Asshat Comic Book Artist Doesn’t Like Criticism Of His Work

Via Ken White;

Ken White of Popehat law blog is one of the staunchest defenders of first amendment rights in the blogosphere. It doesn’t matter which side of the political spectrum you are on, he will defend your right to free speech.

Evidently, an artist who draws a comic called “Darchylde”, about a young woman with enormous breasts, has taken offense because another blog took umbrage with the way he portrays women in his art work. He has started some legal mumbo jumbo blustering which as White points out, is just wrong on so many levels:

Randy Queen is a comic book artist and the creator of Darkchylde, an improbably-breasted teen who can transform into creatures from her nightmares. He also writes related poetry.


Rain, Rain, falling down
Grey sky shadows, and my sad heart

. . . and so on.

Now, I am not personally offended by improbably-breasted women in comics. I recognize them for what they are: a cultural signal, like golf pants or McDonalds’ Golden Arches. Their presence on a book or comic cover signifies that you will encounter nothing unfamiliar or unsettling therein. Anatomically incorrect breasts are the dogs-playing-poker of fantasy art.

Not everybody shares my view. For instance, the proprietors of Escher Girls critique the way that women are depicted in pop culture, including comics. They tend to criticize art like this example of Darkchylde:

I appreciate the existence of this dispute. How can you not like a blog with the tag “boobs don’t work that way”? But even if you disagree with the criticism of pop culture tropes, you probably recognize the critics’ right to offer it.

Apparently Randy Queen doesn’t.

First Queen filed DMCA takedown demands with Tumbler seeking the removal of examples of his art from their critical posts. This, to start, was bogus, censorious, and petty. Escher Girls’ posts are a classic example of Fair Use. “The fair use of a copyrighted work . . . for purposes such as criticism, comment, news reporting, teaching . . . scholarship, or research, is not an infringement of copyright.” Showing a few examples of art from an artist in order to criticize in the art in a blog post is clear fair use.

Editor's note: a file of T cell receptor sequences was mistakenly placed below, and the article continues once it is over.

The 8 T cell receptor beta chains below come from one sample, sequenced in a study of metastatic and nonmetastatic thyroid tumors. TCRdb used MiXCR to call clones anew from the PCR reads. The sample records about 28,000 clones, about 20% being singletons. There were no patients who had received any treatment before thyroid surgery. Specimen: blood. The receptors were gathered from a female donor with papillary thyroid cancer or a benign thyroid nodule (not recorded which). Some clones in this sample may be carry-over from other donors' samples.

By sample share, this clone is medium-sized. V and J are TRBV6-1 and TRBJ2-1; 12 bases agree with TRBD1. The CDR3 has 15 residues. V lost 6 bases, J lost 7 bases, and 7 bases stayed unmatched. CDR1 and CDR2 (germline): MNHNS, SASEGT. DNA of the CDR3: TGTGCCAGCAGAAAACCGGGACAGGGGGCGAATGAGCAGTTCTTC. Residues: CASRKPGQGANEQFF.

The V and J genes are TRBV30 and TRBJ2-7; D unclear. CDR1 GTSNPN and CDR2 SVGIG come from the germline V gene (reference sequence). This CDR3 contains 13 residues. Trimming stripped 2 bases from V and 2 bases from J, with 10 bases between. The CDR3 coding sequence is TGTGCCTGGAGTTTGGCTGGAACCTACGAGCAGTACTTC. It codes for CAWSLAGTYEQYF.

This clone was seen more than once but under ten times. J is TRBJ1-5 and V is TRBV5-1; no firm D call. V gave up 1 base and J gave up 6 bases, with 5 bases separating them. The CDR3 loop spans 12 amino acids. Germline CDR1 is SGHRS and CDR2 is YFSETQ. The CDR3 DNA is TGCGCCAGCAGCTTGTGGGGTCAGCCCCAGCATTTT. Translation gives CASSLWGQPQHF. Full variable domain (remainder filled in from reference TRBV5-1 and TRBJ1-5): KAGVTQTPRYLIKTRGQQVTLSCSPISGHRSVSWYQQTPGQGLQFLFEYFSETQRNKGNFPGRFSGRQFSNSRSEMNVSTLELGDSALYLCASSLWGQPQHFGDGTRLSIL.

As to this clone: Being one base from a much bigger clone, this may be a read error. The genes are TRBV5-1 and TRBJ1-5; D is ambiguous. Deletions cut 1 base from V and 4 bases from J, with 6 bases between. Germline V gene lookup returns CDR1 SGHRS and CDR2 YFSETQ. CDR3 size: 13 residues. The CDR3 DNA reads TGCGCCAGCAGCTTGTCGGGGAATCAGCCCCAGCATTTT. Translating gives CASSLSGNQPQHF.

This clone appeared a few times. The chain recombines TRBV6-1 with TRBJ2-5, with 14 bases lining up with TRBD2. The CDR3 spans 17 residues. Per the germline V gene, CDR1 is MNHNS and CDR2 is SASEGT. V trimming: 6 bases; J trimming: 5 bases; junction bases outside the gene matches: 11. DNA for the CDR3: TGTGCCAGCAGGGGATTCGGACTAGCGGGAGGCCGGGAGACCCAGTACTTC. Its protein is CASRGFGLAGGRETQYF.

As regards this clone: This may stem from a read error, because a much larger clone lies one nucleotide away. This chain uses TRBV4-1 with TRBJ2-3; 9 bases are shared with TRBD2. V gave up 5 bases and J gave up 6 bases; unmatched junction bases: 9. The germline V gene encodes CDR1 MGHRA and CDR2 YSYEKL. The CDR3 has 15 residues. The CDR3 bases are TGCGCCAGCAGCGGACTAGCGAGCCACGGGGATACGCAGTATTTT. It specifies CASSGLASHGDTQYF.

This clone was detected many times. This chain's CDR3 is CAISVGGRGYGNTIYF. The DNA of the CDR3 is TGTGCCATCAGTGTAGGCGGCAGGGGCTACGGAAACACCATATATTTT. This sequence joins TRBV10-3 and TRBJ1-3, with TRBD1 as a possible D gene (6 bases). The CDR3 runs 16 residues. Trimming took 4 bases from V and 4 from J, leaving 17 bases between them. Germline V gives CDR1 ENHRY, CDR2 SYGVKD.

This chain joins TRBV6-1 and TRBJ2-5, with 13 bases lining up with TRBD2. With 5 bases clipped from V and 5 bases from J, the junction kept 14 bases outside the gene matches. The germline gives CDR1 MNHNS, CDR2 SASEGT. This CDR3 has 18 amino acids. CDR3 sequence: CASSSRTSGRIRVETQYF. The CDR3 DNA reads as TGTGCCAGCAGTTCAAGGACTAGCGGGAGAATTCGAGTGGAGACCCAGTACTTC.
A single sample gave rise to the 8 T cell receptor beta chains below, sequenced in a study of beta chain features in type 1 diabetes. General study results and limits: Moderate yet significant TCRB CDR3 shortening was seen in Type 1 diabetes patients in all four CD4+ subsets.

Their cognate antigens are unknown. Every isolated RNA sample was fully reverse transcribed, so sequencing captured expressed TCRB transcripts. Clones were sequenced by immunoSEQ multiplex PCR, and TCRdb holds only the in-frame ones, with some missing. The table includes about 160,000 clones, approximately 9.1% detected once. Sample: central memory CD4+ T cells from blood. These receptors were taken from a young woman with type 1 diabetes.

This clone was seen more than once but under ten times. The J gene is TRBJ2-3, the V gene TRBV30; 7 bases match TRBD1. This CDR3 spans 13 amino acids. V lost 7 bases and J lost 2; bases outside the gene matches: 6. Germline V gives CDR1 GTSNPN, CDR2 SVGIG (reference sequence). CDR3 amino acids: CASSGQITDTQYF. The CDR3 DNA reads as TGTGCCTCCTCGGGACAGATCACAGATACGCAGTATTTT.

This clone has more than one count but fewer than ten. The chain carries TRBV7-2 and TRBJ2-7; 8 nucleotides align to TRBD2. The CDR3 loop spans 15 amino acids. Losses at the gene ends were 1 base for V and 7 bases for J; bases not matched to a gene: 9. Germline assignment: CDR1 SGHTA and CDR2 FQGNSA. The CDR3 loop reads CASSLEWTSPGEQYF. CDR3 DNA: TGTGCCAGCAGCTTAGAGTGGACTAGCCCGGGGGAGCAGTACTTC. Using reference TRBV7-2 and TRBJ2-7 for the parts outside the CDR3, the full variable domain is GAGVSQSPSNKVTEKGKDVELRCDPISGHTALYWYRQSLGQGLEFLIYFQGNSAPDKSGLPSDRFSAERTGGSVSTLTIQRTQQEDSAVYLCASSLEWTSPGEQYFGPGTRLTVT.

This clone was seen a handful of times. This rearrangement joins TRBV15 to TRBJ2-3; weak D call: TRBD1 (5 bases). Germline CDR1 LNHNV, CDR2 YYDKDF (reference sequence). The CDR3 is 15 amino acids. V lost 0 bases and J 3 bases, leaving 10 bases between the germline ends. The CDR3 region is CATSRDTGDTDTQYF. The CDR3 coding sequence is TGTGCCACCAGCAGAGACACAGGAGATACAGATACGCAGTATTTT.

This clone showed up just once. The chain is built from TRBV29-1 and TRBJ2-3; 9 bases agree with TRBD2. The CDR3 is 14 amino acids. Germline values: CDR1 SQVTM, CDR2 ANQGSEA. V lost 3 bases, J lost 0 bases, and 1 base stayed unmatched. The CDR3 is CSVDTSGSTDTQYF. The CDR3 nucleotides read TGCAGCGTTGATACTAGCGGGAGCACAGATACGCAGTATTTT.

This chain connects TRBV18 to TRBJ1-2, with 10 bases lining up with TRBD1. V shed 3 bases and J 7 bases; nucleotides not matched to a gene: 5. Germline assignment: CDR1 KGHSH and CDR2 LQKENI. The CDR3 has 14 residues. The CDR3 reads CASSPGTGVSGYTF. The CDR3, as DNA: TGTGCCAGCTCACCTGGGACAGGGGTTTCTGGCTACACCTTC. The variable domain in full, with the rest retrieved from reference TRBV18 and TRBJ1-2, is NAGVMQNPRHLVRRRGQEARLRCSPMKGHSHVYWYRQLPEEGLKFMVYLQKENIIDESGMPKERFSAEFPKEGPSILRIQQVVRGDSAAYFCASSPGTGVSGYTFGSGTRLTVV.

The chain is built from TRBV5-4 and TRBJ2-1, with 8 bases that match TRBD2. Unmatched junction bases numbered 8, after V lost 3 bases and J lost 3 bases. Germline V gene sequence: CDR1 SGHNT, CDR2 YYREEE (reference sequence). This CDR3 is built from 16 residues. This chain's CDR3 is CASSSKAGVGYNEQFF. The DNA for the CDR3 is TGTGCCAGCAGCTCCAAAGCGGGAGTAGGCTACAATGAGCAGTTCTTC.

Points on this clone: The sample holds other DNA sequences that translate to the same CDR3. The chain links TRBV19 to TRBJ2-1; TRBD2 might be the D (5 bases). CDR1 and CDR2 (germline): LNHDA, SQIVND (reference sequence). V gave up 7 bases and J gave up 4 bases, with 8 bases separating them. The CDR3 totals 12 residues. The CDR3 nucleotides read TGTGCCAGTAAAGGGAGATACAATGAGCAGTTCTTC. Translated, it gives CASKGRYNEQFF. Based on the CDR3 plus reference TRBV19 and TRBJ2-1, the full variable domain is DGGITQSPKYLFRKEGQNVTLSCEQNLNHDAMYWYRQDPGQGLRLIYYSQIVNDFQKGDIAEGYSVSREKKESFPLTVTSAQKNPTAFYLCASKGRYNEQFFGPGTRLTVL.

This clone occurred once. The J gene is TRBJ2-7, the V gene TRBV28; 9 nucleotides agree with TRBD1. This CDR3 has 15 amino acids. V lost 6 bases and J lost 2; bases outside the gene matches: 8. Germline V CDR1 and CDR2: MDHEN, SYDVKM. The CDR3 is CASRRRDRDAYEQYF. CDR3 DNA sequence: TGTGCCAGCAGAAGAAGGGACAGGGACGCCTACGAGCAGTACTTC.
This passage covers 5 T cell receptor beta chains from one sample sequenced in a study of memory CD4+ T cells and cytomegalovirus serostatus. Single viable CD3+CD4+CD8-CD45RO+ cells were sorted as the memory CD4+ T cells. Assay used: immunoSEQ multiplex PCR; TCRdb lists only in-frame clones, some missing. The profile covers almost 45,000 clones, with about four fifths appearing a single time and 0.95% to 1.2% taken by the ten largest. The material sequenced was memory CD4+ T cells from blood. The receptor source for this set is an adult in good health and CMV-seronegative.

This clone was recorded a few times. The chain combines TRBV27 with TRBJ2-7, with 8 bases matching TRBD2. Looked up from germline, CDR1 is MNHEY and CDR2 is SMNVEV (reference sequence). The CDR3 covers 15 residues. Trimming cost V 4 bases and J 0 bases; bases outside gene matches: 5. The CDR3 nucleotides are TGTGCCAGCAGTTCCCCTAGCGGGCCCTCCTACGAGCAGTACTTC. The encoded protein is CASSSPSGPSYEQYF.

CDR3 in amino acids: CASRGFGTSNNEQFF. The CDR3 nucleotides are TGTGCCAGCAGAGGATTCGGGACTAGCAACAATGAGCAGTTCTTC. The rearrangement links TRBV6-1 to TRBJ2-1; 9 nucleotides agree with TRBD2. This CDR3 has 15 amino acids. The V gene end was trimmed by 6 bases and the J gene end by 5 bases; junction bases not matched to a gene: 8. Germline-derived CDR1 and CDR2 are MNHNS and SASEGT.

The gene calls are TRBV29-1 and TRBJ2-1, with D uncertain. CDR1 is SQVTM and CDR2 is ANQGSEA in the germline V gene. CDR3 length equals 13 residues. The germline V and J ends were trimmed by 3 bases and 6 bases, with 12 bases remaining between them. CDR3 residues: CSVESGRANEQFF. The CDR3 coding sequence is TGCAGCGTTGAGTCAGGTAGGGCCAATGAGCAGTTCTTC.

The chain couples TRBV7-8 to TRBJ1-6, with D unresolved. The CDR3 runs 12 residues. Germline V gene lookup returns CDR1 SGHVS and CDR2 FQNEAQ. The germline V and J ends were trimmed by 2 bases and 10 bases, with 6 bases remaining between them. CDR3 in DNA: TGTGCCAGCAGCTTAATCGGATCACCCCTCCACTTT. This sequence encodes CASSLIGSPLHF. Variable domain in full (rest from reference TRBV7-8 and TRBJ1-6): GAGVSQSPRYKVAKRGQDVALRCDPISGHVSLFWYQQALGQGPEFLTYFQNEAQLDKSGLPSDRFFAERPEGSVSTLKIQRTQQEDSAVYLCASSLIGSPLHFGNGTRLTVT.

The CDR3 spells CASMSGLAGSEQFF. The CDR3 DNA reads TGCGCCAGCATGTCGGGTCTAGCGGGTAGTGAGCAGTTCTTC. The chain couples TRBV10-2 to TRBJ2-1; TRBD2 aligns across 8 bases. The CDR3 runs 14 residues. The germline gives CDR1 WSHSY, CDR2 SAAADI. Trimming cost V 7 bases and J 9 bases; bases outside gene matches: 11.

But Randy Queen wasn’t done. When Escher Girls’ proprietor “Ami Angelwings” posted about Queens’ DMCA takedown notice, Queen responded with bluster and threats, as Mike Masnick reports:

Much more at the link above.

What it boils down to is, if we don’t slam the hammer down on these internet bullies, we’ll just get more of the same. I’m not against law suits as long as they are legitimate.

This Randy Queen has probably never heard of the “Streisand Effect”, but he is going to learn a valuable lesson soon.

Ken has asked to spread this story far and wide. You wouldn’t want artist Randy Queen to miss the ramifications  of the “Streisand Effect” now, would we?.


7 thoughts on “Asshat Comic Book Artist Doesn’t Like Criticism Of His Work

  1. That’s just weird. Very few people would have noticed a guy drawing big-breasted women and writing bad poetry. Hell, the criticism from feminists might have driven some sales if played right. Threatening legal action over something like this just draws ridicule and hurts the bottom line.

  2. Pingback: U.S. General Murdered by Afghan ‘Ally’ | Regular Right Guy

Leave a Reply

Fill in your details below or click an icon to log in: Logo

You are commenting using your account. Log Out /  Change )

Google photo

You are commenting using your Google account. Log Out /  Change )

Twitter picture

You are commenting using your Twitter account. Log Out /  Change )

Facebook photo

You are commenting using your Facebook account. Log Out /  Change )

Connecting to %s